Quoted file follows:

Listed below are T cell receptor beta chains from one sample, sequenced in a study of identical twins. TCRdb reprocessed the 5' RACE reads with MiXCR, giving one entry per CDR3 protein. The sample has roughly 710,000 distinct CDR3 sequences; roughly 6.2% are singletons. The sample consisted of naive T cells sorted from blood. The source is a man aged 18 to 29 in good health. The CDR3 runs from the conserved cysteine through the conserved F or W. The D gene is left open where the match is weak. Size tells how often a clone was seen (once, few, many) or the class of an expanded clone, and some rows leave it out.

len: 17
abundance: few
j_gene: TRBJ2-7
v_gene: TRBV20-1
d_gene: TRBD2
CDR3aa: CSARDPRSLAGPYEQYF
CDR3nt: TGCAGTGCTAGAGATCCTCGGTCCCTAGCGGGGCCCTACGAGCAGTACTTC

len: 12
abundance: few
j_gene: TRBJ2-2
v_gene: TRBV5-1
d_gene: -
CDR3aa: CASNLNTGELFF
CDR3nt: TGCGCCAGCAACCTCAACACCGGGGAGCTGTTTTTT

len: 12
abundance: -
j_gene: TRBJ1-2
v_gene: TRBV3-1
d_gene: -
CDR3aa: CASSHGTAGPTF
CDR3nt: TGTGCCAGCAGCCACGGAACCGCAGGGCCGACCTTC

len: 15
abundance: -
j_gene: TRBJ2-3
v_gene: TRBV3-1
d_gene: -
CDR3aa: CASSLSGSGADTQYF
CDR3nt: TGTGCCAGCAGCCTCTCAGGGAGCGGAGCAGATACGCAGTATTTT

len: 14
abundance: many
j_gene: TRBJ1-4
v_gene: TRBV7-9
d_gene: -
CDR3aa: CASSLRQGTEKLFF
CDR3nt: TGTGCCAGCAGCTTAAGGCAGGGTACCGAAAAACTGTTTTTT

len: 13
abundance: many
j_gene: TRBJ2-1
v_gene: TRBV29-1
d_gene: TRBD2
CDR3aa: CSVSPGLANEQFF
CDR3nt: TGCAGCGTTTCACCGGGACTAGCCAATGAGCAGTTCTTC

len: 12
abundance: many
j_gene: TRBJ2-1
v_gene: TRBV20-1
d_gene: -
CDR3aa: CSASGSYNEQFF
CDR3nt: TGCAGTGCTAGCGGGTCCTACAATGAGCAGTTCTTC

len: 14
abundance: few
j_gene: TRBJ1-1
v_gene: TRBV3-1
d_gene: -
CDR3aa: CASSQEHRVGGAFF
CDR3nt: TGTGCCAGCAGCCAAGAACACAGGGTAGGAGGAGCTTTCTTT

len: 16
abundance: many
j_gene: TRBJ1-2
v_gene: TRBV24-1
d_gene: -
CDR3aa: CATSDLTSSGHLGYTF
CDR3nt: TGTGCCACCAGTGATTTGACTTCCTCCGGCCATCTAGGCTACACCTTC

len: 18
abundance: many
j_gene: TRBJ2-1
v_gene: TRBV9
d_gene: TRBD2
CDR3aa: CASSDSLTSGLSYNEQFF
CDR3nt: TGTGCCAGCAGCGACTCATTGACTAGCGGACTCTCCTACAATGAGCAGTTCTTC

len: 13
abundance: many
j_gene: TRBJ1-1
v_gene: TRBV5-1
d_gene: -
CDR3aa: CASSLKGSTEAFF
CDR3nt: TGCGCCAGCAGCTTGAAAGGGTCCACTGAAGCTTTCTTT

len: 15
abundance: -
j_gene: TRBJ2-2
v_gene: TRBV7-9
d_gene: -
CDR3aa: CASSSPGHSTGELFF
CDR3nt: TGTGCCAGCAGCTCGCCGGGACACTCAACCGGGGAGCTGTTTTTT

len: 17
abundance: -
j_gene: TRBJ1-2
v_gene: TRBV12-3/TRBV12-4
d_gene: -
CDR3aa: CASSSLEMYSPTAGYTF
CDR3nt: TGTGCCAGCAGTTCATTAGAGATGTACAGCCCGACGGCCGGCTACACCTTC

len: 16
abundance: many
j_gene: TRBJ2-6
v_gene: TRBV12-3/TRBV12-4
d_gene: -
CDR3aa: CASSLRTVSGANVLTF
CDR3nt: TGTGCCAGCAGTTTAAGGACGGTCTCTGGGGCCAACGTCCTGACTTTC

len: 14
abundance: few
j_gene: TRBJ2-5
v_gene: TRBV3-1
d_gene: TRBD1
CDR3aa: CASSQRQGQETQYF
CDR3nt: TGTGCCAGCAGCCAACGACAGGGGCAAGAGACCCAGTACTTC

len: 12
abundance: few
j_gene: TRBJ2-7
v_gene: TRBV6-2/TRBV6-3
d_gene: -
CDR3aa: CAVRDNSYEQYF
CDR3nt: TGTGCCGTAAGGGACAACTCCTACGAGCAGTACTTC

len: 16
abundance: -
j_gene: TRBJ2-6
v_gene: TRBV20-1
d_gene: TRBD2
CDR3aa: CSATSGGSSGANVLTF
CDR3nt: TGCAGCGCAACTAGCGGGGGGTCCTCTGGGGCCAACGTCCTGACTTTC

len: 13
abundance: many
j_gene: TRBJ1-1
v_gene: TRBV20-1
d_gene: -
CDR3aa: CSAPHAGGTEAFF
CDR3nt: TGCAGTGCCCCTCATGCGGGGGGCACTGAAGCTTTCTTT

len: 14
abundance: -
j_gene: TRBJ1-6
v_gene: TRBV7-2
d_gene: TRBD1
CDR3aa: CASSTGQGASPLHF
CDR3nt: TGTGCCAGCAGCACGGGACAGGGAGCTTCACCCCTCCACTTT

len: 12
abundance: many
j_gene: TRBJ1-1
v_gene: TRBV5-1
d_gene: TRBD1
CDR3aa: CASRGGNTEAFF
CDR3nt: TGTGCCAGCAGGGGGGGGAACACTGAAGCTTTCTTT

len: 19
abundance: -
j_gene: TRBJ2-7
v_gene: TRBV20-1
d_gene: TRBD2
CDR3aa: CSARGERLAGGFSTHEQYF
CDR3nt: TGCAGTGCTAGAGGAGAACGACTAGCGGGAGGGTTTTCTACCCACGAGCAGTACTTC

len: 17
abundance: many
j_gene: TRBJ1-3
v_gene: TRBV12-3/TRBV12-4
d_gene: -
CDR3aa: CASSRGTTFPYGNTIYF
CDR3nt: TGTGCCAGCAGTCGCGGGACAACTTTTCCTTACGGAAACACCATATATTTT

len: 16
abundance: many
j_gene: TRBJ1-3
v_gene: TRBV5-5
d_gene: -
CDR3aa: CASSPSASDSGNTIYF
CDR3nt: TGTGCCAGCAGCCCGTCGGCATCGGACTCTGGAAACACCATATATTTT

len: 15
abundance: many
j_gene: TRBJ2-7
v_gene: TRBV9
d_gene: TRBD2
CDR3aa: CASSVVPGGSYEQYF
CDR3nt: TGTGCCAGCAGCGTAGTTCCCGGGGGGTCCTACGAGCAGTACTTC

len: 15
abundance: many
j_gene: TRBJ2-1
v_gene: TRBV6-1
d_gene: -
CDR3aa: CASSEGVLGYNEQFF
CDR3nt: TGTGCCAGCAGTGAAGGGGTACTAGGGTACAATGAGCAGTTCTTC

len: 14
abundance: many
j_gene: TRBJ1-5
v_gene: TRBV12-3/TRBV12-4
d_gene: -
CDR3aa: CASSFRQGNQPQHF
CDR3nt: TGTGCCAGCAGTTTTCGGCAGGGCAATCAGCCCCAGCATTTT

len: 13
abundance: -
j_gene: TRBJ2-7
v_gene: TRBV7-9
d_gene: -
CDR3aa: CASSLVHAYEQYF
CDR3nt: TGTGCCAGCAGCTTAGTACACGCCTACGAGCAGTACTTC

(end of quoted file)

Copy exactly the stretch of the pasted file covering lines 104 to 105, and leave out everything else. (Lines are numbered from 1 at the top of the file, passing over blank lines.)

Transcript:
d_gene: TRBD1
CDR3aa: CASSQRQGQETQYF